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You might want to check out "The Pacifica House Hawaii Cook Book" by Don FitzGerald, published in 1965. I have the 10th edition (1973). It's a mix of local and haole recipes, even has a recipe for laulau, but "chicken long rice" is missing, probably hadn't been invented yet.

Another book is "Pupus to the Max - The All-Purpose Illustrated Guide to the Food of Hawaii", published by Bess Press in 1986.

I remember that there was a cookbook that came out shortly after the publication of Michener's "Hawaii" in 1959 and used a similar cover to the novels', but I haven't seen a copy in ages.

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Welcome to Egullet, Lopaka! Thanks for your comments, and hope to hear more from you.

I'm always curious about vintage Hawai`i cookbooks. What kind of recipes do you recall there being in the "Michener" cookbook?


Sun-Ki Chai
http://www2.hawaii.edu/~sunki/

Former Hawaii Forum Host

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I am still browsing! :biggrin:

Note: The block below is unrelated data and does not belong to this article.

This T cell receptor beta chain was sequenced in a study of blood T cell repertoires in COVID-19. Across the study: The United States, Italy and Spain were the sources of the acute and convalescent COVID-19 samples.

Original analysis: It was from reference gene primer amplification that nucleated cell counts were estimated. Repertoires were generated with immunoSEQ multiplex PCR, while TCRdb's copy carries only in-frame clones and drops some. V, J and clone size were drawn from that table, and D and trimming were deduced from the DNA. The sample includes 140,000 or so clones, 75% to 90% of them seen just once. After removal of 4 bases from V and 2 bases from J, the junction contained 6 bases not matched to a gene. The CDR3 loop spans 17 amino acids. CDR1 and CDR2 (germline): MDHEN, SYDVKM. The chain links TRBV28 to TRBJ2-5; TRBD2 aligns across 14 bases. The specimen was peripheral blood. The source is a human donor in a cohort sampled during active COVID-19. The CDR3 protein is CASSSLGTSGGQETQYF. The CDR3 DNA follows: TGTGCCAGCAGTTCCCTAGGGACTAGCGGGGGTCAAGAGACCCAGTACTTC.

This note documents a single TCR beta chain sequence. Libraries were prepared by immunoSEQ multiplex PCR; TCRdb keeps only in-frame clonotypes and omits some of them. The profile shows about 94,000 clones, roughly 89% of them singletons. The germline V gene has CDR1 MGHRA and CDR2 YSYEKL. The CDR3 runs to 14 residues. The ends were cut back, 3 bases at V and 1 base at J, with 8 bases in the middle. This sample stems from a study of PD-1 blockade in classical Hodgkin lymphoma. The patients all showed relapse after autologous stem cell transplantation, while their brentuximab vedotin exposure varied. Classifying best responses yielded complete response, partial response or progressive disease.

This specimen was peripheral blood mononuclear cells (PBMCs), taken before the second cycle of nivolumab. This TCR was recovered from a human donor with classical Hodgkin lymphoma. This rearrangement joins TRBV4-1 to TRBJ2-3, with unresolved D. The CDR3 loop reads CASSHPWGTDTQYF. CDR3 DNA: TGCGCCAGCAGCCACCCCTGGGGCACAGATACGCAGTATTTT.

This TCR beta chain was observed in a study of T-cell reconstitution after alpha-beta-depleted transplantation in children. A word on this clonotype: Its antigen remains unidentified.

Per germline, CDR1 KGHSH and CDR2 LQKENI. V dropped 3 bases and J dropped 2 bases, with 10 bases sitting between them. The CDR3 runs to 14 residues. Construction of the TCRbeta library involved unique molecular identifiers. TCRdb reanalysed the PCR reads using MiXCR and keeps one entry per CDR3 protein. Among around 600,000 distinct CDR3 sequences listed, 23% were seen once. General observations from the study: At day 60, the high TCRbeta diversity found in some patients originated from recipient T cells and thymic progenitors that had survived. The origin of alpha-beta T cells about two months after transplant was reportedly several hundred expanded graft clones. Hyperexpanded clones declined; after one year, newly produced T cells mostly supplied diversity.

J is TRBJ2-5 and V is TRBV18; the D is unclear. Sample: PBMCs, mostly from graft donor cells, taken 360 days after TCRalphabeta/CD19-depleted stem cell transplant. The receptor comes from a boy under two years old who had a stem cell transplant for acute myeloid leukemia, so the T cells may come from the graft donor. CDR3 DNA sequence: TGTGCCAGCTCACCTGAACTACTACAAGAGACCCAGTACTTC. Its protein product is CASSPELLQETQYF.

A lot of the older/locally published ones are impossible for me to get in Japan. :sad:

I guess I will have to wait until my next trip.

I really love the book Foods of Paradise, it is more of a history rather than a cookbook and it is a fascinating read.


Kristin Wagner, aka "torakris"

 

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Some of the books mentioned in these posts are normally not sold outside of Hawai`i, but many of them can ordered from the cookbook pages of local online booksellers such as Native Books Hawai`i and Booklines Hawai`i. However, Kristin, the shipping costs to Japan may be enormous!

If you're looking for a particular recipe, let me know and I'll try to PM it to you. . .

Edited because I mispelled your name, sorry!


Sun-Ki Chai
http://www2.hawaii.edu/~sunki/

Former Hawaii Forum Host

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Mahalo for the warm welcome. Encountered this site when I was following "The Restaurant" reality show on the net, and have finally decided to become a member. Am a cousin of one of the three line cooks slandered by Rocco.

I was born in and lived in Honolulu from 1947 to 1968 (the good old days) and remember restaurants like M's Ranch House, Elliott's Chuckwagon, The Evergreen, Canlis' Broiler, The Wagon Wheel, The Hob Nob at the Alexander Young Hotel and Michel's at the Colony Surf, which I believe was the closest thing to haute cuisine in town at that time.

I can't recall any recipes from the "Hawaii" cookbook, but am looking for a copy and will let you know what it's got when one falls into my hands.

A hui hou,

Lopaka

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Lopaka, seems like you were one of a number of people who were brought into Egullet by the "Restaurant" show thread. I think people here managed to put the show in its place, regardless of what the general public might have thought.